The Day the Honda Died

Automobile Staff
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1972 Honda Cb450 Front

You meet a lot of roadkill when riding on a highway's hard shoulder - dead furry things, torn tires, and I think I even saw a pigeon.

What granted me the unexpected opportunity to putter along on the side of I-96 at 40 mph last night? My beloved 1972 Honda CB450, or, more accurately, my neglect of said motorcycle.

Let me back up a bit.

A family friend gave me the bike when I was 15. It was dirty, a bit worn, and painted a lovely metallic brown. My dad and I spent a winter disassembling, cleaning, and generally restoring it to rideable condition. The tank and side covers got a coat of candy red paint and it was ready to go.

Since getting my cycle endorsement at age 19, I've taken it out a few times each summer - just enough to remind myself why it's almost pointless to ride in southeastern Michigan. Because I ride it so infrequently, maintenance has consisted of checking the tire pressures before each trip, and adding fuel stabilizer to a full tank of gas when storing it for the winter.

Last summer, I made the bold decision to ride the bike 40 miles to work. This was, incidentally, the first time I'd tried riding it long-distance at sustained highway speeds. Everything was going fine until I was almost at work and the bike began to bog down. I took surface streets back home that evening and never determined the source of the problem. Then it sat again all winter.

Fast forward to this spring. I'm taking the bike out for a ride to attempt to recreate the problem. After a while I do, but this time it completely dies. I'm on the side of the highway, about a mile from my exit, so I manage to get it fired again and keep the revs up so it stays lit. I dodge the aforementioned shoulder items and make it safely off the freeway. Then the bike gets really upset.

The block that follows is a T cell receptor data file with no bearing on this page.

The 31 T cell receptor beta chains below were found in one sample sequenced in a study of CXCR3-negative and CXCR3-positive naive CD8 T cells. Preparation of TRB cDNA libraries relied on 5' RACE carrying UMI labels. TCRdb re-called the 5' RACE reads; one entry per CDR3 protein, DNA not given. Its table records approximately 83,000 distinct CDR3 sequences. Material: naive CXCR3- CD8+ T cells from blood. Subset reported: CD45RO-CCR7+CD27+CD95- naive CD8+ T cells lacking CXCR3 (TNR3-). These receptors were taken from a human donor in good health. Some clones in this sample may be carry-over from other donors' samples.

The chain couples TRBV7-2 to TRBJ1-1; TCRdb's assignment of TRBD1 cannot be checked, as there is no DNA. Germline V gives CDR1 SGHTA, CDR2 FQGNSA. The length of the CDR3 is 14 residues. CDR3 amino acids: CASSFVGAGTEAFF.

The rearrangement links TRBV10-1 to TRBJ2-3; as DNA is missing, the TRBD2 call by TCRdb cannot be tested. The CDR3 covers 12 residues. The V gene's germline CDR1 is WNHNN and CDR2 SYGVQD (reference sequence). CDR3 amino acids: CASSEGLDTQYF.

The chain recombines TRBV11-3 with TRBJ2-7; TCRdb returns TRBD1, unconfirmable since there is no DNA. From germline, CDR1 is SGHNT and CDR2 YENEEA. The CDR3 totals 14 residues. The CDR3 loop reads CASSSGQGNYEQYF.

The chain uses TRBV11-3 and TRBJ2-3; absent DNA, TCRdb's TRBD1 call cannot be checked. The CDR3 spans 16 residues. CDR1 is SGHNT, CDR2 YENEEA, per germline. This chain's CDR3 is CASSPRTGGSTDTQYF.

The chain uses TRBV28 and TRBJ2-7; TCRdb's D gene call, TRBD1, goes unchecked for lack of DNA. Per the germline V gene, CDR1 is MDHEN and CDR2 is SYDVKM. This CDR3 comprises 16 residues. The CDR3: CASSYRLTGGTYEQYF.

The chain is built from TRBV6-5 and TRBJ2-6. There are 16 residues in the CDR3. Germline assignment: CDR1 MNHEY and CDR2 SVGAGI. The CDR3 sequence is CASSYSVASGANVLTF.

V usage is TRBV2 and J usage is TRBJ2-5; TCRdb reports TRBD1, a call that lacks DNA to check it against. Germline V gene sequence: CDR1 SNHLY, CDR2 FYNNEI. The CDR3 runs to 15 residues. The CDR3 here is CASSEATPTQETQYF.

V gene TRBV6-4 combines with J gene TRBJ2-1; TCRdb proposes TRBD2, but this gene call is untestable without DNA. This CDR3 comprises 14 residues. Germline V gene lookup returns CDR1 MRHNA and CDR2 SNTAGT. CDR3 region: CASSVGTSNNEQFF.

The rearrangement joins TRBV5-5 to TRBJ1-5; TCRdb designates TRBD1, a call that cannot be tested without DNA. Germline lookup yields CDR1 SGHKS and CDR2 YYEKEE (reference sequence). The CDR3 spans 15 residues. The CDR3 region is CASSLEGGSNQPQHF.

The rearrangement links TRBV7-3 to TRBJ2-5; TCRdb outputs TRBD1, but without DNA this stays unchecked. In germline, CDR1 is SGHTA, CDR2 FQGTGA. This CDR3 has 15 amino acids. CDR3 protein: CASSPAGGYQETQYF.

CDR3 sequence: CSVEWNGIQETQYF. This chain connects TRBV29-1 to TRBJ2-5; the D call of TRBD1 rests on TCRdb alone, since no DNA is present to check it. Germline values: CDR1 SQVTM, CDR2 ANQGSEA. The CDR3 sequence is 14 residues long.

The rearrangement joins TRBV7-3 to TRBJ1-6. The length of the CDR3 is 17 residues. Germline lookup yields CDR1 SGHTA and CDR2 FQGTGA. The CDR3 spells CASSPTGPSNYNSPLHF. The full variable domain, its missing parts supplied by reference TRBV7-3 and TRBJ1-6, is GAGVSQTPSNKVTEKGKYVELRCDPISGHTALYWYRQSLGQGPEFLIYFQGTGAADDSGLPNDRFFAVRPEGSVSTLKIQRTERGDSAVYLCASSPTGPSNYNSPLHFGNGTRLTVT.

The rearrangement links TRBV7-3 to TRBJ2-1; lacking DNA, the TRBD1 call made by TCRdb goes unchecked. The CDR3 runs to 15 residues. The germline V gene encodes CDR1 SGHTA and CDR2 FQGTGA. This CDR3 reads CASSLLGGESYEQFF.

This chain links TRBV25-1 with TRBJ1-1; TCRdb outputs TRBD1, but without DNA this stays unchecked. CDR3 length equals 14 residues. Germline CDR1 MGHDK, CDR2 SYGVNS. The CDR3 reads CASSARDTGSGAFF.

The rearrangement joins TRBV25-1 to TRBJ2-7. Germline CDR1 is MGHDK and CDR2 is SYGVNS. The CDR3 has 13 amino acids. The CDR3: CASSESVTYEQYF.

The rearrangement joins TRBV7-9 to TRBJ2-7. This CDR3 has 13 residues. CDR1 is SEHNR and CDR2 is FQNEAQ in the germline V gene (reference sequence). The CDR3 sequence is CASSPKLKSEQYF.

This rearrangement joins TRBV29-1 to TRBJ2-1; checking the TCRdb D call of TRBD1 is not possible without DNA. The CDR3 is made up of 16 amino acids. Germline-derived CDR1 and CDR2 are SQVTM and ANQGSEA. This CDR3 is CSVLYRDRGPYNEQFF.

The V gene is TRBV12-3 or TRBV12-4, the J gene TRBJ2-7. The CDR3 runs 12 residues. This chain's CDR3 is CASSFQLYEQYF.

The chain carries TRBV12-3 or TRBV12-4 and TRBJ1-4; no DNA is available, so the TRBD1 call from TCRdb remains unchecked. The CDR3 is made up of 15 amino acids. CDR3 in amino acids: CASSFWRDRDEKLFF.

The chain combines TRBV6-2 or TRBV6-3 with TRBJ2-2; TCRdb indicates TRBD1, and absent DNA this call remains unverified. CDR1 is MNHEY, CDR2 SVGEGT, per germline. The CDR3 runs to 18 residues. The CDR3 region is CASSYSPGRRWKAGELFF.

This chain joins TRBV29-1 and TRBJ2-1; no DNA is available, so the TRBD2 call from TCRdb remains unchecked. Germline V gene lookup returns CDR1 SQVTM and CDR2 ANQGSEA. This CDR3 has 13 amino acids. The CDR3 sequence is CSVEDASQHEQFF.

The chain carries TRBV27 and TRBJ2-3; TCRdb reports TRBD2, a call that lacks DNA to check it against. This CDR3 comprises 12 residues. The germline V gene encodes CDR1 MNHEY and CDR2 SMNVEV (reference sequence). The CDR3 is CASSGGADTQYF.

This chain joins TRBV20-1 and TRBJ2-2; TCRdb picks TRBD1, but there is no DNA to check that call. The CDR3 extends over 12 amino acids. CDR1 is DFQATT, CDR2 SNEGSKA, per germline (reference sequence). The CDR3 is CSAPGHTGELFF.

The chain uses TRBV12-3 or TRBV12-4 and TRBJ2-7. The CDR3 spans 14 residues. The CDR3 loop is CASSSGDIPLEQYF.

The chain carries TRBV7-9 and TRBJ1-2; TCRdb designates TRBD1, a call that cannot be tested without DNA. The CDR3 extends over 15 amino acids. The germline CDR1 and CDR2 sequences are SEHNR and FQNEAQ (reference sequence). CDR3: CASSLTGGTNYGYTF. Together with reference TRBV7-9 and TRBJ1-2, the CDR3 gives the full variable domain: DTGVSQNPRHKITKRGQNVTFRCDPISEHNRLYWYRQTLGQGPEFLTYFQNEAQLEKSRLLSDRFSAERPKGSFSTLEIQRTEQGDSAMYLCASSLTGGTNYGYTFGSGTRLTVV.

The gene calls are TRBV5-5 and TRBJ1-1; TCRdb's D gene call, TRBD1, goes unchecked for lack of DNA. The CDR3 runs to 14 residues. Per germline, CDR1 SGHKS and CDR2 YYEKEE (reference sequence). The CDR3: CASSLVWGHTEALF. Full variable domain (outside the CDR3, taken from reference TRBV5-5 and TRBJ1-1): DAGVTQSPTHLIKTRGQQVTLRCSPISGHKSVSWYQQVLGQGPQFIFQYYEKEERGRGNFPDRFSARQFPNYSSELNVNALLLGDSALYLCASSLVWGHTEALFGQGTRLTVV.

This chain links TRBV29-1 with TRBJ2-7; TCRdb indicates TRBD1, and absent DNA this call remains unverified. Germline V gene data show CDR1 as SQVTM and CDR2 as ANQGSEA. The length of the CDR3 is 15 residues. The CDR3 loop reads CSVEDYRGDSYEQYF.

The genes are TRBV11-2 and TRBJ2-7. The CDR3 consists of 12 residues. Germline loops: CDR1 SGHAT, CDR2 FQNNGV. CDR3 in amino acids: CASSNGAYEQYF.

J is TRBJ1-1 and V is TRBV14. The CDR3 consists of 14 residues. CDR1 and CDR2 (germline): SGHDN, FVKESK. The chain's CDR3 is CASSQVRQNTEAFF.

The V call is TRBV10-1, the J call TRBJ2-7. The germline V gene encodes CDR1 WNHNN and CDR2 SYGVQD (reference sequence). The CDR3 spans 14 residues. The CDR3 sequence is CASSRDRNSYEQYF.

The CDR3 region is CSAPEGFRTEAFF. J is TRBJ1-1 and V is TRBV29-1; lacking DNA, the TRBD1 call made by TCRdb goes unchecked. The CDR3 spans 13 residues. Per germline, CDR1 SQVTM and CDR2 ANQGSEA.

Pop, sputter, sputter, pop, sputter, pop. It's backfiring. I see a driveway to a U-Haul/self-storage place and I take the opportunity to pull off the road. Not a moment too soon because that's when the final death pop hits and my CB450 (most likely operating as a CB225 at that point) becomes a CB0. It won't turn over, not even with the kick-start. It's seized. I feel stupid.

A few phone calls, a text message, and an e-mail later (isn't modern technology wonderful?) and friends arrive with a pickup to rescue the Honda.

A quick inspection revealed one cold and one warm exhaust pipe (leading me to the CB225 theory) as well as the saddest looking spark plug I've ever seen. It's the black one pictured here and has a smashed electrode, as well as a nick in the bottom rim. Apparently the bike had been burning oil during all of those short summer trips, and, as you'd imagine, that took a toll on the internals. Whoops.

There is a bright side to all of this, that being my continued existence. If the bike had died a few minutes earlier and locked the rear tire, I could have easily become a hood ornament.

So now I'm scouring the Web for a replacement engine. I haven't had the chance to open mine up, but I can't imagine things are too happy inside after running with little to no oil for who knows how long, and given the condition of that spark plug. I have to look at all of this as a (truly embarrassing) learning experience, and I thank my lucky stars that I'm not roadkill myself.

(Donor bike whereabouts are welcome in the comments.)

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